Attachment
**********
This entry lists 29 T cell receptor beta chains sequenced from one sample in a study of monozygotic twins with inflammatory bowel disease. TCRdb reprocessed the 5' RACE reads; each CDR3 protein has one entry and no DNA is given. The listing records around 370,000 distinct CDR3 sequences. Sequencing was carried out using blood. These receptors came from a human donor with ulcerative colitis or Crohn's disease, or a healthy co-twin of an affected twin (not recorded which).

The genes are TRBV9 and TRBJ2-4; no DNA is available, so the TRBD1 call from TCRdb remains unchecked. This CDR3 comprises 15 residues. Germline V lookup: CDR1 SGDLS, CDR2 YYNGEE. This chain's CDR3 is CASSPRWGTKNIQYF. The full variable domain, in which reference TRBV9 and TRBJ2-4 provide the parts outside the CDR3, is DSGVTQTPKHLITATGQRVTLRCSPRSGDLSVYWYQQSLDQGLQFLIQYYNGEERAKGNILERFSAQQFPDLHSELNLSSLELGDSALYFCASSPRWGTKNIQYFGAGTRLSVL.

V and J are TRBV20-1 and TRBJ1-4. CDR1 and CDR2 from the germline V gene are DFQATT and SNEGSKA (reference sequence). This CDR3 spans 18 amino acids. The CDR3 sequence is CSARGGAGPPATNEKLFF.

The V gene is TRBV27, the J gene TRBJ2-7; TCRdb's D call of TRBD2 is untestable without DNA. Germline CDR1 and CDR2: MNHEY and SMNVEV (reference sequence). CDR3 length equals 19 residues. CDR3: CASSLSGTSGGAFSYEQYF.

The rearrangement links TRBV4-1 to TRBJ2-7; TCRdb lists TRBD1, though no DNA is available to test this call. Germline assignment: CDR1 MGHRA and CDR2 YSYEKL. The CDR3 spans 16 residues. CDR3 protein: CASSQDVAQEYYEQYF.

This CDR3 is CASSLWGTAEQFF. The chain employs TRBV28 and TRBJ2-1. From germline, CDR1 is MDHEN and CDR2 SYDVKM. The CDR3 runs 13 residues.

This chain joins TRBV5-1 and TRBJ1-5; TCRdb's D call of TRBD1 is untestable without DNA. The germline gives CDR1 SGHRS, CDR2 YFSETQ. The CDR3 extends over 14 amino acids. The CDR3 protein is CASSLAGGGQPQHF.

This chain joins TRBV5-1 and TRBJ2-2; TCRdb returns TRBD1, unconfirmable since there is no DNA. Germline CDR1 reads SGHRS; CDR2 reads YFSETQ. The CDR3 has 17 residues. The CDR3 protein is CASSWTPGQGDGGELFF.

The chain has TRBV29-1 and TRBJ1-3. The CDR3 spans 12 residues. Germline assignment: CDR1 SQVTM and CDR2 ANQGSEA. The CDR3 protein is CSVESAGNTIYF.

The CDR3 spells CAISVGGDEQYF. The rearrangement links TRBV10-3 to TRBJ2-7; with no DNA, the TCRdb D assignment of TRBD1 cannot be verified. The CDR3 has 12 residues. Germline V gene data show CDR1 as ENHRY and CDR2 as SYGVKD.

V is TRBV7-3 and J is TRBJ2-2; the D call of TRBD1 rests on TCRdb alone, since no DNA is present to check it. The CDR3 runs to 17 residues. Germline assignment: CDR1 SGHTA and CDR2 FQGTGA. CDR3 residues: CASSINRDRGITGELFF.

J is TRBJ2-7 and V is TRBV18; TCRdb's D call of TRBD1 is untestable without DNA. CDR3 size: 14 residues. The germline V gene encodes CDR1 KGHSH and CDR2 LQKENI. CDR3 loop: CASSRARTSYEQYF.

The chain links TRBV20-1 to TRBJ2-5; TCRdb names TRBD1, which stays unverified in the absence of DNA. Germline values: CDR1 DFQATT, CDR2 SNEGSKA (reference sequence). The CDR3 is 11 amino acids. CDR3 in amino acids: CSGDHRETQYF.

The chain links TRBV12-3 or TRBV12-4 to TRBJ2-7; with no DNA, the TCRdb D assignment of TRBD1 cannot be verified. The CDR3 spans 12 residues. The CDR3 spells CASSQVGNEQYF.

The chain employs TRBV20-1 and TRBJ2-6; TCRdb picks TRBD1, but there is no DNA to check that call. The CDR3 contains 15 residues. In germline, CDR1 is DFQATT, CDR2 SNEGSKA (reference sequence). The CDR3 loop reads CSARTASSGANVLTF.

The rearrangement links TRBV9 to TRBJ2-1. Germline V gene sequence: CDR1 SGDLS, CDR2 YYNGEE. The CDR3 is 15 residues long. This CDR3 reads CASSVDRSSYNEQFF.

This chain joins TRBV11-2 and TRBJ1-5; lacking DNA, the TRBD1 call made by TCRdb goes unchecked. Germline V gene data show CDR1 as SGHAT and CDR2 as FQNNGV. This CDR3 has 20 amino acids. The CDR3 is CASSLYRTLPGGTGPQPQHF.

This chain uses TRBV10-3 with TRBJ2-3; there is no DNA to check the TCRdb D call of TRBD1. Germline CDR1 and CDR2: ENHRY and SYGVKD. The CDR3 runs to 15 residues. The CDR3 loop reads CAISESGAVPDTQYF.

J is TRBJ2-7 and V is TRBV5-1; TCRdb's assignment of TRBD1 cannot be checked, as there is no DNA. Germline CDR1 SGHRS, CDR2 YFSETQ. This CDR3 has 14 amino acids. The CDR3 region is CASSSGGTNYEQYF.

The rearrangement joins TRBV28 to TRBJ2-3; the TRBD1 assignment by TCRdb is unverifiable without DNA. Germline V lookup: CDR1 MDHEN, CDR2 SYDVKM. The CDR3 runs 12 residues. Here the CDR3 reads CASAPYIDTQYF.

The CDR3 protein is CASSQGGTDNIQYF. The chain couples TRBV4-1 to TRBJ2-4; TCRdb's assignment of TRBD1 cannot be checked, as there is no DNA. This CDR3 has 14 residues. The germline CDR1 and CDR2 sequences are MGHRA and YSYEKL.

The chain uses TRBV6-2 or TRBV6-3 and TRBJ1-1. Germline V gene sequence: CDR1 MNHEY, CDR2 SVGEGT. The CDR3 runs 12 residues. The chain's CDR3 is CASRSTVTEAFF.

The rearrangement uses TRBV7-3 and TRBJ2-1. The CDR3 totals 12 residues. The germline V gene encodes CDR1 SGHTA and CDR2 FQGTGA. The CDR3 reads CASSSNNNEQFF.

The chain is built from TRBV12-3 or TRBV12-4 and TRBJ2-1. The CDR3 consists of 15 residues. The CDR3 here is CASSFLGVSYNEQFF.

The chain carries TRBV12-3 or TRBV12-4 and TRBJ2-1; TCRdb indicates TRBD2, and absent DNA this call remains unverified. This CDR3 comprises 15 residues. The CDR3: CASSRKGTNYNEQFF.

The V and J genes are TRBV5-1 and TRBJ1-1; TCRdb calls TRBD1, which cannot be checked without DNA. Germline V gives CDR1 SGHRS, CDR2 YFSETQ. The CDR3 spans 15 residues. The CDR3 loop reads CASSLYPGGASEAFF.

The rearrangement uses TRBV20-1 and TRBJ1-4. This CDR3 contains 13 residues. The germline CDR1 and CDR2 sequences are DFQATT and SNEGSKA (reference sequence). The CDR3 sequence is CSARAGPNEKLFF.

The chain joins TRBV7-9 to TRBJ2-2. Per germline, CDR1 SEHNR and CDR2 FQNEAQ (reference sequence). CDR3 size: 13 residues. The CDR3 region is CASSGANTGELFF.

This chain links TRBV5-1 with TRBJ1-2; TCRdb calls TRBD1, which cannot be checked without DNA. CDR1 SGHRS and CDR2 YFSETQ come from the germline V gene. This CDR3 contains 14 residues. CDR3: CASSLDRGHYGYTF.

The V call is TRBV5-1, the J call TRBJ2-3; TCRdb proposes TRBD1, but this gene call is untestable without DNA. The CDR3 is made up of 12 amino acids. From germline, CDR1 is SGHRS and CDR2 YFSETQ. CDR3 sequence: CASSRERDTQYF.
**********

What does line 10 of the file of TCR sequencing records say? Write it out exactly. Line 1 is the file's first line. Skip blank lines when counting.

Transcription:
The CDR3 spells CAISVGGDEQYF. The rearrangement links TRBV10-3 to TRBJ2-7; with no DNA, the TCRdb D assignment of TRBD1 cannot be verified. The CDR3 has 12 residues. Germline V gene data show CDR1 as ENHRY and CDR2 as SYGVKD.